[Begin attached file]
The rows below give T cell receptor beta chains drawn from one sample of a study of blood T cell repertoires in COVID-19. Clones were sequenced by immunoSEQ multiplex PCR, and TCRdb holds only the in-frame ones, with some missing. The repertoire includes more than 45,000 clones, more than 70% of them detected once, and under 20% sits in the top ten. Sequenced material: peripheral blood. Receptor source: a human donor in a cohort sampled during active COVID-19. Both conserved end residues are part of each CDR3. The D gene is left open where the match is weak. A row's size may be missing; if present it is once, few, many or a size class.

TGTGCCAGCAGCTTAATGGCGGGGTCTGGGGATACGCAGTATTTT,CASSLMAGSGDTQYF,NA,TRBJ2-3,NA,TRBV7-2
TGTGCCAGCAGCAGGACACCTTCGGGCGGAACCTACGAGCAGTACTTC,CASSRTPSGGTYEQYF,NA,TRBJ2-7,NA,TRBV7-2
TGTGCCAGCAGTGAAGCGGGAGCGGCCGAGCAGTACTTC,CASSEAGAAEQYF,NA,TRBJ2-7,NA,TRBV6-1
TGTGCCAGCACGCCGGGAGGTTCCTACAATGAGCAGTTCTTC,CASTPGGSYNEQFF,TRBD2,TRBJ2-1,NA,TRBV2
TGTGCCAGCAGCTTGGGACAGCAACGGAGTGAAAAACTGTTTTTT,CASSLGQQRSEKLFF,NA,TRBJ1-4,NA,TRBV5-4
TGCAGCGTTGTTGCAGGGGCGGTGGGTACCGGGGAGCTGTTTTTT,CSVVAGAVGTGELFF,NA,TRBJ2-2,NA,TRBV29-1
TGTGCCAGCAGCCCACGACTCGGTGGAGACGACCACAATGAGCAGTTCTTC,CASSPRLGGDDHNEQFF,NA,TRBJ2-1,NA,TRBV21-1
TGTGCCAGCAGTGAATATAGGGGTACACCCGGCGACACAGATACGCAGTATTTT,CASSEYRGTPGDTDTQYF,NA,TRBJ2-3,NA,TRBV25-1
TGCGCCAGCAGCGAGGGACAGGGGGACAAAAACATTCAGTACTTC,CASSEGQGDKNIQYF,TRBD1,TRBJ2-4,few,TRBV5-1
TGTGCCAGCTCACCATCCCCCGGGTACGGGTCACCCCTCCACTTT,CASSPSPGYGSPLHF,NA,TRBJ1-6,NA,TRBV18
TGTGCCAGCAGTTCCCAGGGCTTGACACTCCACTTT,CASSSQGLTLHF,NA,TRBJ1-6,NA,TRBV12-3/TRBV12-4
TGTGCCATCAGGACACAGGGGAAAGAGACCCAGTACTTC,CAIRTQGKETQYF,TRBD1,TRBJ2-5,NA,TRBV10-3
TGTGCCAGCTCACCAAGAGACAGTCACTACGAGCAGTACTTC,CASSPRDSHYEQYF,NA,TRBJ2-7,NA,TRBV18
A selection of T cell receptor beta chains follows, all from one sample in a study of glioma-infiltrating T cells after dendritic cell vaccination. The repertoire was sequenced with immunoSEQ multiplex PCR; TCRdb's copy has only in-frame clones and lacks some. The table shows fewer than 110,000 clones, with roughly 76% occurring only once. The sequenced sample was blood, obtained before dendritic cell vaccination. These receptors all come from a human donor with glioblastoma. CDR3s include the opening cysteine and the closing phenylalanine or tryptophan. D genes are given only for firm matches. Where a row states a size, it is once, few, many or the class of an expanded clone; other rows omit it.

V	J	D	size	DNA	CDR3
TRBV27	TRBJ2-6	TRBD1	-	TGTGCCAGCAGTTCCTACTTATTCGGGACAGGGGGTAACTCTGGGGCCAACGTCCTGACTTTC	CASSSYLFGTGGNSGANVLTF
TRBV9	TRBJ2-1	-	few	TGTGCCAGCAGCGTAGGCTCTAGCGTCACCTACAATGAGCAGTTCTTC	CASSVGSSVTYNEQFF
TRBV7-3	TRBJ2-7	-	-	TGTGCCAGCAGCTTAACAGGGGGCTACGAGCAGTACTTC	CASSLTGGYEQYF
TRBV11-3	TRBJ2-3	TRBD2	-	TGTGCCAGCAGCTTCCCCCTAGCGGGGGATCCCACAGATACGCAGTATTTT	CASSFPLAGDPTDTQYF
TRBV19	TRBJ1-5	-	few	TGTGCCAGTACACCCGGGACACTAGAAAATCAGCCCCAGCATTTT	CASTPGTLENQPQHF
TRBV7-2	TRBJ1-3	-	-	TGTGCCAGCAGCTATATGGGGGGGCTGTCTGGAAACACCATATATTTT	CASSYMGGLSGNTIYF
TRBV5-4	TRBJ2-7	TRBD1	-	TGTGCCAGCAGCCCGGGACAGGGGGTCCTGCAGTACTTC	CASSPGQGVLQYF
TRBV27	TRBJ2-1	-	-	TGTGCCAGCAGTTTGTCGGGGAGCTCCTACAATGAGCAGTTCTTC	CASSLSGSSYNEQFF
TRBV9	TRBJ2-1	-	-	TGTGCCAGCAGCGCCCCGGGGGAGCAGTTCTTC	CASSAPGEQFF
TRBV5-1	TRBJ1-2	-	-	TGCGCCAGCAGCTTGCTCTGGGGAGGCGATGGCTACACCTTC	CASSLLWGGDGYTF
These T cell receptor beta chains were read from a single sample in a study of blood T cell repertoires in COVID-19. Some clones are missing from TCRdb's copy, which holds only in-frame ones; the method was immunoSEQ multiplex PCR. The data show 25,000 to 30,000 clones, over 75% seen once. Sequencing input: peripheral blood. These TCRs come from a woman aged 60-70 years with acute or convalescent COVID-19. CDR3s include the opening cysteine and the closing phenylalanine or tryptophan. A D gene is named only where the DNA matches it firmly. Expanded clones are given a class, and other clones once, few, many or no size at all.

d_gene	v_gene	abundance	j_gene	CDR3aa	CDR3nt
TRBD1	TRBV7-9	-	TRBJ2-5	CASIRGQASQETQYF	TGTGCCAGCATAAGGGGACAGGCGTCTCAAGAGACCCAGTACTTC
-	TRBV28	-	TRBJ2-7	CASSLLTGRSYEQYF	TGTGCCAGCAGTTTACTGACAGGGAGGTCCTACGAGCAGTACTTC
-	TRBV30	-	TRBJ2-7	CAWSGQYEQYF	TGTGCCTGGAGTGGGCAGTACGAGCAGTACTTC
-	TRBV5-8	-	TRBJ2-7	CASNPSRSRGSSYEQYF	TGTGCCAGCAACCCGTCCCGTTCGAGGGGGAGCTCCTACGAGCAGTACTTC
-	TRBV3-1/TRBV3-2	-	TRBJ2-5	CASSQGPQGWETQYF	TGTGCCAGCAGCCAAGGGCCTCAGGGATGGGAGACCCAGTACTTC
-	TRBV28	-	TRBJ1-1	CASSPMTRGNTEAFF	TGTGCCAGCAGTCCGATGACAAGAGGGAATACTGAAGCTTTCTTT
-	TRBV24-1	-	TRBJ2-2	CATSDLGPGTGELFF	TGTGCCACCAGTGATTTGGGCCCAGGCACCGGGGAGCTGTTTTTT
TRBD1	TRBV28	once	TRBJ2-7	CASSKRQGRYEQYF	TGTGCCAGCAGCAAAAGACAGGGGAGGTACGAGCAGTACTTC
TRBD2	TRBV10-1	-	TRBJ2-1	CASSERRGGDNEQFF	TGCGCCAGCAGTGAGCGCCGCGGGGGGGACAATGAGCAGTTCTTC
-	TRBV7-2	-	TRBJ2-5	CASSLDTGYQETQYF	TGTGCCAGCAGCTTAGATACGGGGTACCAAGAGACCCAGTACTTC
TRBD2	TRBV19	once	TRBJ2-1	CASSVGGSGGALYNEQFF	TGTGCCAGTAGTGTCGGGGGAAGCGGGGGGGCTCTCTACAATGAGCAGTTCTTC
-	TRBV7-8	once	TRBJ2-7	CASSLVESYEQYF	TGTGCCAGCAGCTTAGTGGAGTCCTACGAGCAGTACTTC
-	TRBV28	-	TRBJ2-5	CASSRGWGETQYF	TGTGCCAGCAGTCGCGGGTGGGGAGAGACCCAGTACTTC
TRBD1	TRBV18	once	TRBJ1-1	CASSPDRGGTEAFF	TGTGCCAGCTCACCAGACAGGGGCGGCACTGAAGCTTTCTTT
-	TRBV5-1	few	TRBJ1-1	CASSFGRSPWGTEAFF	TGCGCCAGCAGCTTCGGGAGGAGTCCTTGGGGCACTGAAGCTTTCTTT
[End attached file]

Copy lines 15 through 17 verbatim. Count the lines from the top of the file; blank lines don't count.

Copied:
A selection of T cell receptor beta chains follows, all from one sample in a study of glioma-infiltrating T cells after dendritic cell vaccination. The repertoire was sequenced with immunoSEQ multiplex PCR; TCRdb's copy has only in-frame clones and lacks some. The table shows fewer than 110,000 clones, with roughly 76% occurring only once. The sequenced sample was blood, obtained before dendritic cell vaccination. These receptors all come from a human donor with glioblastoma. CDR3s include the opening cysteine and the closing phenylalanine or tryptophan. D genes are given only for firm matches. Where a row states a size, it is once, few, many or the class of an expanded clone; other rows omit it.

V	J	D	size	DNA	CDR3
TRBV27	TRBJ2-6	TRBD1	-	TGTGCCAGCAGTTCCTACTTATTCGGGACAGGGGGTAACTCTGGGGCCAACGTCCTGACTTTC	CASSSYLFGTGGNSGANVLTF